With the logistical challenge of monitoring fisheries, endangered species, ecosystem health and water quality over 100,000 acres of water in the Port Honduras Marine Reserve, TIDE began the Community Researcher Program. Through this program, TIDE has trained 15 young people from PHMR’s buffer communities (five per year for three years) to SCUBA dive and conduct environmental monitoring, then employed the best performers to conduct monitoring in PHMR on an on-going basis.
The monitoring activities performed by community researchers include:
- Coral reef health using the MBRS method (specific to the Mesoamerican Reef) and AGGRA method (for comparison with the rest of the Caribbean)
- Seagrass health using the SeagrassNet method
- Mangrove ecosystem productivity using the MBRS method
- Turtle nest monitoring
- Conch and lobster surveys
- Water quality monitoring, including nutrient and sediment analysis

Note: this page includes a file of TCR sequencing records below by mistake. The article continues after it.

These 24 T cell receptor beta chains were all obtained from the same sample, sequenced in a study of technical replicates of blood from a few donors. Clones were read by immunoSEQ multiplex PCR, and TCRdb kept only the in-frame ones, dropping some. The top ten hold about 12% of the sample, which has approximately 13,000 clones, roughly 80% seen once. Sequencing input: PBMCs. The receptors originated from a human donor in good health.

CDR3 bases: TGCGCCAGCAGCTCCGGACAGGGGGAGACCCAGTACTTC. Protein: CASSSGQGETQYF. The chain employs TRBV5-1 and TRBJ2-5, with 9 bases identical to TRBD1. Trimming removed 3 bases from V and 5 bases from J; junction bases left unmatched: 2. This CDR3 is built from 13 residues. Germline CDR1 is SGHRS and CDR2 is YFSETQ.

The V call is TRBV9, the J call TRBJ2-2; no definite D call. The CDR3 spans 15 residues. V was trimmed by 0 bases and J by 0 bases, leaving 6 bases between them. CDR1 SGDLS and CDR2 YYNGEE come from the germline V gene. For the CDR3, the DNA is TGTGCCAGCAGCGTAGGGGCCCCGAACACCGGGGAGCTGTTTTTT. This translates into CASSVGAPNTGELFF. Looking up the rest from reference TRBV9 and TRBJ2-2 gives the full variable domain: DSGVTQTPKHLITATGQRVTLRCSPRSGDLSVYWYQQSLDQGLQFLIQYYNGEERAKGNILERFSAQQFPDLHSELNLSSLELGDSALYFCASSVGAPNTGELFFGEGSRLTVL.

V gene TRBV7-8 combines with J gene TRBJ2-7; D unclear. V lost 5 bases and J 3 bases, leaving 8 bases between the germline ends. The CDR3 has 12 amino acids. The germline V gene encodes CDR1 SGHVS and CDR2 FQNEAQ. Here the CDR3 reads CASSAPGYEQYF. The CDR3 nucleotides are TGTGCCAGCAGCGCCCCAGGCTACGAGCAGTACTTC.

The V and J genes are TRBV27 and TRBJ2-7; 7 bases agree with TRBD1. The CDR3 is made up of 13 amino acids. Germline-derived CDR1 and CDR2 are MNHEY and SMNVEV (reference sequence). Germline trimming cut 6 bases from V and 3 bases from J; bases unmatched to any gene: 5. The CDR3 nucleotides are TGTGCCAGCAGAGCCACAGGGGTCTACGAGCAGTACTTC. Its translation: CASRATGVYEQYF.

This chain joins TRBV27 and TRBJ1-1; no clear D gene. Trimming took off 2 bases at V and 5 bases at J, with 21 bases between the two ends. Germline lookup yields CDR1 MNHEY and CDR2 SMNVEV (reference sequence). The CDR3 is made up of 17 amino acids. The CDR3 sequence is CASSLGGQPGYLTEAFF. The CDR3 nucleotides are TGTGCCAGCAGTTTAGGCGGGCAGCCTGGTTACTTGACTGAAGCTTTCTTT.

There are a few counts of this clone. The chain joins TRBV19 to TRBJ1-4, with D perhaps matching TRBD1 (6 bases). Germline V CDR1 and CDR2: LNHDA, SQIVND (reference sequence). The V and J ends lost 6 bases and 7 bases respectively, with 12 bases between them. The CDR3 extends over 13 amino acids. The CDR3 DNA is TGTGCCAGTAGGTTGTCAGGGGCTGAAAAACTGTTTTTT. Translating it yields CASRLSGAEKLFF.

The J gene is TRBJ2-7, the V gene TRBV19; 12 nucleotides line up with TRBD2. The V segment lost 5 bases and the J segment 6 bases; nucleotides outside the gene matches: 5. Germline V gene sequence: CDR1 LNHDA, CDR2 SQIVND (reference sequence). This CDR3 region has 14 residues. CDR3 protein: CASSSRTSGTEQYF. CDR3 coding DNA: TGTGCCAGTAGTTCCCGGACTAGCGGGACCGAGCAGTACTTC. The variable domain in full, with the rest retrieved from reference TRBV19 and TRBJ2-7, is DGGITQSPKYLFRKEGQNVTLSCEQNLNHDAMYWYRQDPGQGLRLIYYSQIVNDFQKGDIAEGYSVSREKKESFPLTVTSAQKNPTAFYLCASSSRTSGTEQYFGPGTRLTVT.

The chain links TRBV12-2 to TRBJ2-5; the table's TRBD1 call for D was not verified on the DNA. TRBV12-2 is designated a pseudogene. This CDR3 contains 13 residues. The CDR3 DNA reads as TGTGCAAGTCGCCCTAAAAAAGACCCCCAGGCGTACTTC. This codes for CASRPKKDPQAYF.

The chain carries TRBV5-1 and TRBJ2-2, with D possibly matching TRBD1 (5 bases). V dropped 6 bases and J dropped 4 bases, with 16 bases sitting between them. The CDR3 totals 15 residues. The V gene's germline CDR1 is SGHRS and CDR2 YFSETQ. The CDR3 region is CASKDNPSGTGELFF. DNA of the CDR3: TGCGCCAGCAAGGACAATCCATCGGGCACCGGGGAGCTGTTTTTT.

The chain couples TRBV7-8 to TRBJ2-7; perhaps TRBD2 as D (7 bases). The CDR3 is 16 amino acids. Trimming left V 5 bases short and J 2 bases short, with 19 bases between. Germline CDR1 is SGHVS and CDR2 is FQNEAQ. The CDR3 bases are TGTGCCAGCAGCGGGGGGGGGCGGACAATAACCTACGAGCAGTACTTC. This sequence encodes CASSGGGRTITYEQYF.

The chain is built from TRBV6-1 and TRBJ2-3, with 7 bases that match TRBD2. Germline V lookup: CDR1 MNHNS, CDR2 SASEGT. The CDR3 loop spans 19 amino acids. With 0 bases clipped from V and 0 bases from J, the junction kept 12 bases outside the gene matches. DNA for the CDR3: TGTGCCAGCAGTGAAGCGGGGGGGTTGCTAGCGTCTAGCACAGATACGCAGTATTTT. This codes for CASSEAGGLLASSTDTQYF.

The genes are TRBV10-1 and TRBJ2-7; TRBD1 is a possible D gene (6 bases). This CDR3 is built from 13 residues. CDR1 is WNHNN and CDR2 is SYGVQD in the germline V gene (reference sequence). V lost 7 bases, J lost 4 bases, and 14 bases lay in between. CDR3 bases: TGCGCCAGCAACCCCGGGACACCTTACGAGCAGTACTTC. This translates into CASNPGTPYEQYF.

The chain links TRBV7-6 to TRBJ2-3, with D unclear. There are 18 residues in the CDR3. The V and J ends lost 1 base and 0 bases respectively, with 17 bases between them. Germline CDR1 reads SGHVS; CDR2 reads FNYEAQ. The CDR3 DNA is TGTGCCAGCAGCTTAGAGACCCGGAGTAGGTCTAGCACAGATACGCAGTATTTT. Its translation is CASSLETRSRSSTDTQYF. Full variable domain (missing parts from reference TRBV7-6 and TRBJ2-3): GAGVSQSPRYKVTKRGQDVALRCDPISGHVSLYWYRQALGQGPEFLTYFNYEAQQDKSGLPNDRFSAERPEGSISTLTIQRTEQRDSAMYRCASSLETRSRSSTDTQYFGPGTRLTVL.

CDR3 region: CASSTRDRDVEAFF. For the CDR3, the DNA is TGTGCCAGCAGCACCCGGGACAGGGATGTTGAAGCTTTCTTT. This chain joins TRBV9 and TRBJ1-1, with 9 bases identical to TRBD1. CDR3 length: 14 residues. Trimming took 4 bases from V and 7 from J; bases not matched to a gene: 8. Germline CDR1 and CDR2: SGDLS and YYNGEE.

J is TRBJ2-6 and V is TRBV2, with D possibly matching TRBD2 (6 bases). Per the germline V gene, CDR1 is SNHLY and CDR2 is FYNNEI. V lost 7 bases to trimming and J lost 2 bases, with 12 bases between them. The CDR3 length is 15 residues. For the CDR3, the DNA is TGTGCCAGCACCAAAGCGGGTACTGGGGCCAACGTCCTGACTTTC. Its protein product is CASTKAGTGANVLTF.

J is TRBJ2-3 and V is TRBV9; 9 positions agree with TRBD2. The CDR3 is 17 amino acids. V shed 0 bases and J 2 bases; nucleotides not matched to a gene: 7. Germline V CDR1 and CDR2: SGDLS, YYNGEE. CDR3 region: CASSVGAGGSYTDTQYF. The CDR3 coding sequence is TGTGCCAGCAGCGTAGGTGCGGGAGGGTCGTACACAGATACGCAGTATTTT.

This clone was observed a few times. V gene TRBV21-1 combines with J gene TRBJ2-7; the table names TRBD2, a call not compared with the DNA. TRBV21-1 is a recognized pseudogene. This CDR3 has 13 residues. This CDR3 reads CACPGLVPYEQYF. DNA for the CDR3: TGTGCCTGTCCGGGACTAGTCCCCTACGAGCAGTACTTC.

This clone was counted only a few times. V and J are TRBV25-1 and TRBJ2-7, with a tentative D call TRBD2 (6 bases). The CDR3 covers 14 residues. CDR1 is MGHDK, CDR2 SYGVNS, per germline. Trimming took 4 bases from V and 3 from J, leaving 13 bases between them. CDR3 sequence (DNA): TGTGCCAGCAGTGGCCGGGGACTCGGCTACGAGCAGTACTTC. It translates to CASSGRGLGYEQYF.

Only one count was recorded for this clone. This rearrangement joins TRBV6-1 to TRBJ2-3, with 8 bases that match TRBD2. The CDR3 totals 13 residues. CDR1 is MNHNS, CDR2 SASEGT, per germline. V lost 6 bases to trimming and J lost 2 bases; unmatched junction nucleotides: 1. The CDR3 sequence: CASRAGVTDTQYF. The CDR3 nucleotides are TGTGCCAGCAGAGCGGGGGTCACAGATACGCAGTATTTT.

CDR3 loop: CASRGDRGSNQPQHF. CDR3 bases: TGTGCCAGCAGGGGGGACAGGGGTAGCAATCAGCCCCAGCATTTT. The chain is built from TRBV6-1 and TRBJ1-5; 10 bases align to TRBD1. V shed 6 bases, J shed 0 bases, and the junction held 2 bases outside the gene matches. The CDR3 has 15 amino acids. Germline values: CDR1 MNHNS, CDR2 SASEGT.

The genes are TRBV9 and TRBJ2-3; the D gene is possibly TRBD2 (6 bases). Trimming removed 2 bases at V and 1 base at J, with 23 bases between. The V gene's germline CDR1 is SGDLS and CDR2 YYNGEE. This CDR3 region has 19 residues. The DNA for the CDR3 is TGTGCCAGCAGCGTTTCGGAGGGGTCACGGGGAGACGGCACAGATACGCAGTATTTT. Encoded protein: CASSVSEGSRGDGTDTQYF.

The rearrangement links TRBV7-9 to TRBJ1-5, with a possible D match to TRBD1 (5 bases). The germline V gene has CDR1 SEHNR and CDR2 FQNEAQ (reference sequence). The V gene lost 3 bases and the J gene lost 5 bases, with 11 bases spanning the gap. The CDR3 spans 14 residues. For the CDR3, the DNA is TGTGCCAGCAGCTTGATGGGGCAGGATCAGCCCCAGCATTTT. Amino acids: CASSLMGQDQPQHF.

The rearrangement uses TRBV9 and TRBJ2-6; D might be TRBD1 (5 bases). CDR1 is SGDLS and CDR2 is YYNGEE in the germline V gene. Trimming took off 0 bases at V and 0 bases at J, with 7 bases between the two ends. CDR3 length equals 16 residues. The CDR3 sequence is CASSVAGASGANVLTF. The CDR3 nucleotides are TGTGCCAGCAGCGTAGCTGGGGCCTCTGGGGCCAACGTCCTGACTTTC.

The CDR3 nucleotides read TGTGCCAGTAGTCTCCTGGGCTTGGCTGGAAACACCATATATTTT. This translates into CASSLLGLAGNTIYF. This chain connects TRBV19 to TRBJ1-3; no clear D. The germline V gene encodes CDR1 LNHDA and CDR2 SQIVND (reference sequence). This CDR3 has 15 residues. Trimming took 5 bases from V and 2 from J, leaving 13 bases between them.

- Fish stock assessment (catch and market surveys)
- Lionfish monitoring and culling
- Collection of fish otoliths and observation of gut contents and gonad development.
As well as the monitoring techniques, community researchers are trained in:
- SCUBA diving (PADI Open Water Diver)
- GPS use and basic GIS analysis
- Emergency first response
- Basic environmental science, including basic coral reef ecology, land-sea interconnectivity and the impact of human activities.
How successful has it been?
The program has been very successful at addressing the challenges of monitoring and building support for the reserve. Zoe Walker, an independent assessor, concluded that “the Community Researcher Programme provides a good model for other organizations, with integration of community researchers into the science programme activities, and capacity-building targeted to ensure reliable data collection.” To date, the main successes of the program are: